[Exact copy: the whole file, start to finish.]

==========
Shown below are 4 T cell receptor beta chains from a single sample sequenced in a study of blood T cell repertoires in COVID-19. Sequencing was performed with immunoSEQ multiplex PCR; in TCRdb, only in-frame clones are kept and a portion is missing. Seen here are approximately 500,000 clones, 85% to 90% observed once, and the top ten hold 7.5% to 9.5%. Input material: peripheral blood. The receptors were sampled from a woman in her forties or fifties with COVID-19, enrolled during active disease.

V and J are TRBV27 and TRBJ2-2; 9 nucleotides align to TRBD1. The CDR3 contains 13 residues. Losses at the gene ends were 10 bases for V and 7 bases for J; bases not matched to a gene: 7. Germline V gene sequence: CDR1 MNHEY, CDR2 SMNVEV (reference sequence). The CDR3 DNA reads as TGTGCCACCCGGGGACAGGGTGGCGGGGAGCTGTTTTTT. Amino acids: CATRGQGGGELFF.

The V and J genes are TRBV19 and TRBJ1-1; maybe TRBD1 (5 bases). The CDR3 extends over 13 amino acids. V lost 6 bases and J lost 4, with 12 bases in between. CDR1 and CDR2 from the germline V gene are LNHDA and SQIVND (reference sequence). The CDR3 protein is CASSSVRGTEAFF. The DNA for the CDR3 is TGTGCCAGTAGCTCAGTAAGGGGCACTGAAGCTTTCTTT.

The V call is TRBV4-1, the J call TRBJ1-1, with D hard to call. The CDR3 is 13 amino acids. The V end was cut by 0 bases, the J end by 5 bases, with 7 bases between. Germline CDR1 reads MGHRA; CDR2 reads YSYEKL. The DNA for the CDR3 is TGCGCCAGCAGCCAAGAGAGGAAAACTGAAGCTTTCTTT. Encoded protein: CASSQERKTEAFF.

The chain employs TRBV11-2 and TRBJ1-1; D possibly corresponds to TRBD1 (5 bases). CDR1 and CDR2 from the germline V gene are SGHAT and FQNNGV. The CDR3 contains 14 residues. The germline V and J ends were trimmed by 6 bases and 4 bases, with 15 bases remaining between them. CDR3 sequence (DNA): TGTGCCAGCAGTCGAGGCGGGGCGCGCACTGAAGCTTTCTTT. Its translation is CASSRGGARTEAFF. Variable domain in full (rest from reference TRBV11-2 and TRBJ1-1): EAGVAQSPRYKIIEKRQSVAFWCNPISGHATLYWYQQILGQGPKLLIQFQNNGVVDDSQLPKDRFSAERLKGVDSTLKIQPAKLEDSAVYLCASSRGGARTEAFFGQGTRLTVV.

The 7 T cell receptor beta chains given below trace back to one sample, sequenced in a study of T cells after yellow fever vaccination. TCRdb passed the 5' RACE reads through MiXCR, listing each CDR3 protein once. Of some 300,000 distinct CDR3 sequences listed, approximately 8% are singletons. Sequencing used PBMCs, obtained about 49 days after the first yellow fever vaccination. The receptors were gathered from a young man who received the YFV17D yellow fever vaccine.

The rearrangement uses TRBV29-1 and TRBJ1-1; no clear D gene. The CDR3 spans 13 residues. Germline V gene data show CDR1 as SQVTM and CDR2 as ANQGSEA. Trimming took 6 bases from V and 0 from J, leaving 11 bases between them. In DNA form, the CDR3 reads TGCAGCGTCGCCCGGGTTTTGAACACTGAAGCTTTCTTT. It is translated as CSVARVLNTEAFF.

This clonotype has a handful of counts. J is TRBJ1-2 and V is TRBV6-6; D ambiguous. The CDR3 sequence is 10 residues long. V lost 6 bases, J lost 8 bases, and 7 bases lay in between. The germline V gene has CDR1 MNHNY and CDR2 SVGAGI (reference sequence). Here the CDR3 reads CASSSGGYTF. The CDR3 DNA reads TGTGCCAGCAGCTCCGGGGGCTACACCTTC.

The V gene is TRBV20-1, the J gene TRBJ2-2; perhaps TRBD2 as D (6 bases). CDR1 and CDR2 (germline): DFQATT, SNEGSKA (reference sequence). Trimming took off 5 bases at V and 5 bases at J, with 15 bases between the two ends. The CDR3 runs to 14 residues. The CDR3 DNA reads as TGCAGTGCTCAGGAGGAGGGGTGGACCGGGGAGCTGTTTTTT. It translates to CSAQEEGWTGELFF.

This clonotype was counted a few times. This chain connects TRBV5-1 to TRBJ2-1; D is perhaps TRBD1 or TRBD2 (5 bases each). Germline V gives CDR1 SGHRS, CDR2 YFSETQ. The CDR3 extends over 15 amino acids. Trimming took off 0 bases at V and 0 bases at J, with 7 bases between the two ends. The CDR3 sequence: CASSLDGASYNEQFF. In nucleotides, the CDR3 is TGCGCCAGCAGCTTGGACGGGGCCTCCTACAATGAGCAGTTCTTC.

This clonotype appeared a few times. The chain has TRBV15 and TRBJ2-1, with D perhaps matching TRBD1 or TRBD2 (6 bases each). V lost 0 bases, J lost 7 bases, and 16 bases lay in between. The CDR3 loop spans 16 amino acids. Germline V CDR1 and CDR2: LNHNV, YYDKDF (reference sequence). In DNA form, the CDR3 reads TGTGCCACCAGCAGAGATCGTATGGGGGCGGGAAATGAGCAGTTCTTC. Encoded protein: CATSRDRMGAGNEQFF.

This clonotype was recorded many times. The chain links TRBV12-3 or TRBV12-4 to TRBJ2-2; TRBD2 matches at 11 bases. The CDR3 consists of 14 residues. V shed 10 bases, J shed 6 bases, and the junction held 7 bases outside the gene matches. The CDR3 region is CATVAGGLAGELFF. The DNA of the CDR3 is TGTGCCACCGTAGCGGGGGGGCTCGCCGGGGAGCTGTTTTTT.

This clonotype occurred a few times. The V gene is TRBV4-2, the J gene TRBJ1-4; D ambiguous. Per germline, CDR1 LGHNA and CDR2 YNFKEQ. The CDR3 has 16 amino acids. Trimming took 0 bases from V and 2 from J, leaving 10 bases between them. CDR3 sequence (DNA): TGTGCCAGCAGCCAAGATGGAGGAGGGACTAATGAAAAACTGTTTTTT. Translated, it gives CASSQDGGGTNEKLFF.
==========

Shown below are 4 T cell receptor beta chains from a single sample sequenced in a study of blood T cell repertoires in COVID-19. Sequencing was performed with immunoSEQ multiplex PCR; in TCRdb, only in-frame clones are kept and a portion is missing. Seen here are approximately 500,000 clones, 85% to 90% observed once, and the top ten hold 7.5% to 9.5%. Input material: peripheral blood. The receptors were sampled from a woman in her forties or fifties with COVID-19, enrolled during active disease.

V and J are TRBV27 and TRBJ2-2; 9 nucleotides align to TRBD1. The CDR3 contains 13 residues. Losses at the gene ends were 10 bases for V and 7 bases for J; bases not matched to a gene: 7. Germline V gene sequence: CDR1 MNHEY, CDR2 SMNVEV (reference sequence). The CDR3 DNA reads as TGTGCCACCCGGGGACAGGGTGGCGGGGAGCTGTTTTTT. Amino acids: CATRGQGGGELFF.

The V and J genes are TRBV19 and TRBJ1-1; maybe TRBD1 (5 bases). The CDR3 extends over 13 amino acids. V lost 6 bases and J lost 4, with 12 bases in between. CDR1 and CDR2 from the germline V gene are LNHDA and SQIVND (reference sequence). The CDR3 protein is CASSSVRGTEAFF. The DNA for the CDR3 is TGTGCCAGTAGCTCAGTAAGGGGCACTGAAGCTTTCTTT.

The V call is TRBV4-1, the J call TRBJ1-1, with D hard to call. The CDR3 is 13 amino acids. The V end was cut by 0 bases, the J end by 5 bases, with 7 bases between. Germline CDR1 reads MGHRA; CDR2 reads YSYEKL. The DNA for the CDR3 is TGCGCCAGCAGCCAAGAGAGGAAAACTGAAGCTTTCTTT. Encoded protein: CASSQERKTEAFF.

The chain employs TRBV11-2 and TRBJ1-1; D possibly corresponds to TRBD1 (5 bases). CDR1 and CDR2 from the germline V gene are SGHAT and FQNNGV. The CDR3 contains 14 residues. The germline V and J ends were trimmed by 6 bases and 4 bases, with 15 bases remaining between them. CDR3 sequence (DNA): TGTGCCAGCAGTCGAGGCGGGGCGCGCACTGAAGCTTTCTTT. Its translation is CASSRGGARTEAFF. Variable domain in full (rest from reference TRBV11-2 and TRBJ1-1): EAGVAQSPRYKIIEKRQSVAFWCNPISGHATLYWYQQILGQGPKLLIQFQNNGVVDDSQLPKDRFSAERLKGVDSTLKIQPAKLEDSAVYLCASSRGGARTEAFFGQGTRLTVV.

The 7 T cell receptor beta chains given below trace back to one sample, sequenced in a study of T cells after yellow fever vaccination. TCRdb passed the 5' RACE reads through MiXCR, listing each CDR3 protein once. Of some 300,000 distinct CDR3 sequences listed, approximately 8% are singletons. Sequencing used PBMCs, obtained about 49 days after the first yellow fever vaccination. The receptors were gathered from a young man who received the YFV17D yellow fever vaccine.

The rearrangement uses TRBV29-1 and TRBJ1-1; no clear D gene. The CDR3 spans 13 residues. Germline V gene data show CDR1 as SQVTM and CDR2 as ANQGSEA. Trimming took 6 bases from V and 0 from J, leaving 11 bases between them. In DNA form, the CDR3 reads TGCAGCGTCGCCCGGGTTTTGAACACTGAAGCTTTCTTT. It is translated as CSVARVLNTEAFF.

This clonotype has a handful of counts. J is TRBJ1-2 and V is TRBV6-6; D ambiguous. The CDR3 sequence is 10 residues long. V lost 6 bases, J lost 8 bases, and 7 bases lay in between. The germline V gene has CDR1 MNHNY and CDR2 SVGAGI (reference sequence). Here the CDR3 reads CASSSGGYTF. The CDR3 DNA reads TGTGCCAGCAGCTCCGGGGGCTACACCTTC.

The V gene is TRBV20-1, the J gene TRBJ2-2; perhaps TRBD2 as D (6 bases). CDR1 and CDR2 (germline): DFQATT, SNEGSKA (reference sequence). Trimming took off 5 bases at V and 5 bases at J, with 15 bases between the two ends. The CDR3 runs to 14 residues. The CDR3 DNA reads as TGCAGTGCTCAGGAGGAGGGGTGGACCGGGGAGCTGTTTTTT. It translates to CSAQEEGWTGELFF.

This clonotype was counted a few times. This chain connects TRBV5-1 to TRBJ2-1; D is perhaps TRBD1 or TRBD2 (5 bases each). Germline V gives CDR1 SGHRS, CDR2 YFSETQ. The CDR3 extends over 15 amino acids. Trimming took off 0 bases at V and 0 bases at J, with 7 bases between the two ends. The CDR3 sequence: CASSLDGASYNEQFF. In nucleotides, the CDR3 is TGCGCCAGCAGCTTGGACGGGGCCTCCTACAATGAGCAGTTCTTC.

This clonotype appeared a few times. The chain has TRBV15 and TRBJ2-1, with D perhaps matching TRBD1 or TRBD2 (6 bases each). V lost 0 bases, J lost 7 bases, and 16 bases lay in between. The CDR3 loop spans 16 amino acids. Germline V CDR1 and CDR2: LNHNV, YYDKDF (reference sequence). In DNA form, the CDR3 reads TGTGCCACCAGCAGAGATCGTATGGGGGCGGGAAATGAGCAGTTCTTC. Encoded protein: CATSRDRMGAGNEQFF.

This clonotype was recorded many times. The chain links TRBV12-3 or TRBV12-4 to TRBJ2-2; TRBD2 matches at 11 bases. The CDR3 consists of 14 residues. V shed 10 bases, J shed 6 bases, and the junction held 7 bases outside the gene matches. The CDR3 region is CATVAGGLAGELFF. The DNA of the CDR3 is TGTGCCACCGTAGCGGGGGGGCTCGCCGGGGAGCTGTTTTTT.

This clonotype occurred a few times. The V gene is TRBV4-2, the J gene TRBJ1-4; D ambiguous. Per germline, CDR1 LGHNA and CDR2 YNFKEQ. The CDR3 has 16 amino acids. Trimming took 0 bases from V and 2 from J, leaving 10 bases between them. CDR3 sequence (DNA): TGTGCCAGCAGCCAAGATGGAGGAGGGACTAATGAAAAACTGTTTTTT. Translated, it gives CASSQDGGGTNEKLFF.